7. I can see several scenarios. Held as captive at King´s landing, killed, liberated by BWB - it really comes down to if GRRM plans to let the Umbers survive as a house or if their removal will be seen as one of those losses that simply have to follow of a war of that calibre. in addition, their lands will be hit first by the others. I am more or less convinced that both Mors and Hother will die and that the Umbers will have a tough, tough time ahead of them. So I am marginally more on the "Greatjon dies" side. But I can see GRRM saving Greatjon for a reason too. Maybe he will be assisting BWB when they attack. Or he dies to make it all more tragic and impactful.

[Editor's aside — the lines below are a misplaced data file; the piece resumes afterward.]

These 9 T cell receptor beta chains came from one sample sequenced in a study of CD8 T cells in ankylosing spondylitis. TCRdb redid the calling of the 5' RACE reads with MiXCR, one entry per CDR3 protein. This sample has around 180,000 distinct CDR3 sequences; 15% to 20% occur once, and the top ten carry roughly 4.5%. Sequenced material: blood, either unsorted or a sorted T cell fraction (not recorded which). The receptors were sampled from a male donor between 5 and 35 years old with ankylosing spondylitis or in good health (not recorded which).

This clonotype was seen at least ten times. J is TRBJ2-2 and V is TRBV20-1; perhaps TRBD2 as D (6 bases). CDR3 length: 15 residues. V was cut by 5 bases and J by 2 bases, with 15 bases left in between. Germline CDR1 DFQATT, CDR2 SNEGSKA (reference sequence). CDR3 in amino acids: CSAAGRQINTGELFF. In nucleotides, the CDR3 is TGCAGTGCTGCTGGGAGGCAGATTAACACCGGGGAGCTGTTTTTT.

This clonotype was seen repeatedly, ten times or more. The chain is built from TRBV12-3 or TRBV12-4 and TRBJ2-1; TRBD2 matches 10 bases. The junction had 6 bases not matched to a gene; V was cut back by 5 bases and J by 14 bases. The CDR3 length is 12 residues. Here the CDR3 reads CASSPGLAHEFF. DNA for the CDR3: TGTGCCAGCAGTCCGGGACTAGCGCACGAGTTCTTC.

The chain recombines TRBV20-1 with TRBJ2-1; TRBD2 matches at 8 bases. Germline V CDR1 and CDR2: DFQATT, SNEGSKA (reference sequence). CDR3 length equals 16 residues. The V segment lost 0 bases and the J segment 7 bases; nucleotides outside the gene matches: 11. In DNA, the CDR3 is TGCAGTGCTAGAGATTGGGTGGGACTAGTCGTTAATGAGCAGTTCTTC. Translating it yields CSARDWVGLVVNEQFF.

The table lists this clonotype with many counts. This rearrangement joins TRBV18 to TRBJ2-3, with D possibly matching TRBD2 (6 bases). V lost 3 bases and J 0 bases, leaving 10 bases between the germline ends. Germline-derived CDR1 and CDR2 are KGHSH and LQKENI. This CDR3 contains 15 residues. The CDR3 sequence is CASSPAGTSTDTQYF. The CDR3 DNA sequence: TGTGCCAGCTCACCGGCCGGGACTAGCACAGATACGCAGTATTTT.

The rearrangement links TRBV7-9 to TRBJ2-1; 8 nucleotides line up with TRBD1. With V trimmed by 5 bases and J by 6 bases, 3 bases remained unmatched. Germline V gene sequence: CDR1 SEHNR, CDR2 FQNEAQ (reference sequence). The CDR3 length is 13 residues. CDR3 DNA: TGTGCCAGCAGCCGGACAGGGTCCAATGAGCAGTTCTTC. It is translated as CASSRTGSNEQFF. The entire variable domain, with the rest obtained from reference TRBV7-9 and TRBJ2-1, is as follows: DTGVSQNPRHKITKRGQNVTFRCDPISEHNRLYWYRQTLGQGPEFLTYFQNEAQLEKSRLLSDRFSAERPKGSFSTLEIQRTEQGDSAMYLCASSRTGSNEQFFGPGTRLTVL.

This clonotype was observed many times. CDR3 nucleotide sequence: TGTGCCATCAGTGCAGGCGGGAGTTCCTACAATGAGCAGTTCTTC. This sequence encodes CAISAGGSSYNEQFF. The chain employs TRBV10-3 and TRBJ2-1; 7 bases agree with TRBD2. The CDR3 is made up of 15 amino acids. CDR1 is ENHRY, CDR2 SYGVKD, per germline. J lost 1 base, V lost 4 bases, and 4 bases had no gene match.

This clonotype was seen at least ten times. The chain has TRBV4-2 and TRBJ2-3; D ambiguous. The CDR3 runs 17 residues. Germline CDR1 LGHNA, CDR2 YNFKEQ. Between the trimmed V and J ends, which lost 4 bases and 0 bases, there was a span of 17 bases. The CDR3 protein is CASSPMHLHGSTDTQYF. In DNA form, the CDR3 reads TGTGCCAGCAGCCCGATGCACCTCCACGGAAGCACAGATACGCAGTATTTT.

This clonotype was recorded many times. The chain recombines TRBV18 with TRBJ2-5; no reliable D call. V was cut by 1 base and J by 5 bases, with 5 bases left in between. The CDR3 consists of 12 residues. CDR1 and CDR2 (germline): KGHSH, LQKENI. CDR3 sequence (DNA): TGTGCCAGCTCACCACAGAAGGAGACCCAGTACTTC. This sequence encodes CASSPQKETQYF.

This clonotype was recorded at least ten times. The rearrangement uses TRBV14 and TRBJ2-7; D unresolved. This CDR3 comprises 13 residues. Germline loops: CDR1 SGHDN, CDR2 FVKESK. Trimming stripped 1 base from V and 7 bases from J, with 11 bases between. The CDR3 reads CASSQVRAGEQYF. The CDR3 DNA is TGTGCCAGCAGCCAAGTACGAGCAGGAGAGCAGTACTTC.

8. Yup, I agree with everyone else that Robb was full of shit here. The "guard his rear is very straigt-forward"(and if that command was no longer actual, then Robb should have informed Edmure about it. A command is active UNTIL the superiour officer informs otherwise). Robb, as pointed out above, removes the possibilty for any riverlord to support Edmure in this and have this "you fucked up" speech in private. And Edmure is not good at standing up for himself, nor can he really blame the person who he took as his king. The "You don´t know everything that was on stake" is a hard argument to defeat (and you can certainly ask yourself: "then shouldn´t I have been GIVEN this crucial information") but it also points toward low intelligence. After all, there is nothing wrong with drawing conclusions of the information you have available. Arguing that you are not "allowed" to do so is both unrealistic as well as insulting. Allowed according to who? Who are you to judge on what information that is sufficient to draw a conclusion? And what logical standard can you produce for the future that will consistantly say when to draw a conclusion and when to not. I also want to point out that Edmure DID held Riverrun (Hold riverrun doesn´t necessary mean "defend it in a siege" but means "Make sure our enemies doesn´t take Riverrun, how doesn´t matter"), and that if Robb wants to forbid him from doing other stuff then he need to state that. Robb gave Edmure a prime directive (which Edmure succeded) but gave no orders about other things at all. So, as long as Edmure succeds in this prime directive, he can do what the hell he wants apart from that. After all, to be accused of not following orders, you have to actually SHOW an order that was not followed. Sure, Edmure doesn´t have to guard his lands against Tywin nor order Roose to take Harrenhal, but he chose to do so since there were no orders who forbid him. After all (again), Riverrun was held. Mission accomplished. Anyone who think Edmure didn´t do as he was told is delusional. Edmure is Lord Paramount of the Riverlands and is in charge of most of Robb's men, so he has a responsibility to make decisions based on the best known information at the time. And that information is that he was to protect Robb, make sure Riverrun never was taken and apart from that do whatever the hell he wanted to. He was never informed about the importance of holding Tywin from King´s landing and therefore, since that information was above his paygrade, he doesn´t need to figure that out himself because he wasn´t supposed to know. You never have to take into considerance things that are not told to you, instead your superiuors are the ones to decide if this information is something that they should shere or not, making it their fault if you act according to the task given but fail to take into considerance those things you shouldn´t know about from the first place. I also think those on this fandom that argue against this are biased, hypocritical and doesn´t even logically know what "disobeying a command" MEANS. First, they try to go full blame-mode "Edmure did wrong!!! He didn´t do as he was told". And then when far, far wiser heads actually point out that he did actually do what he was told and that Edmure worked within his orders, then suddenly they argue "He should have thought for himself". Hypocritical, biased idiots...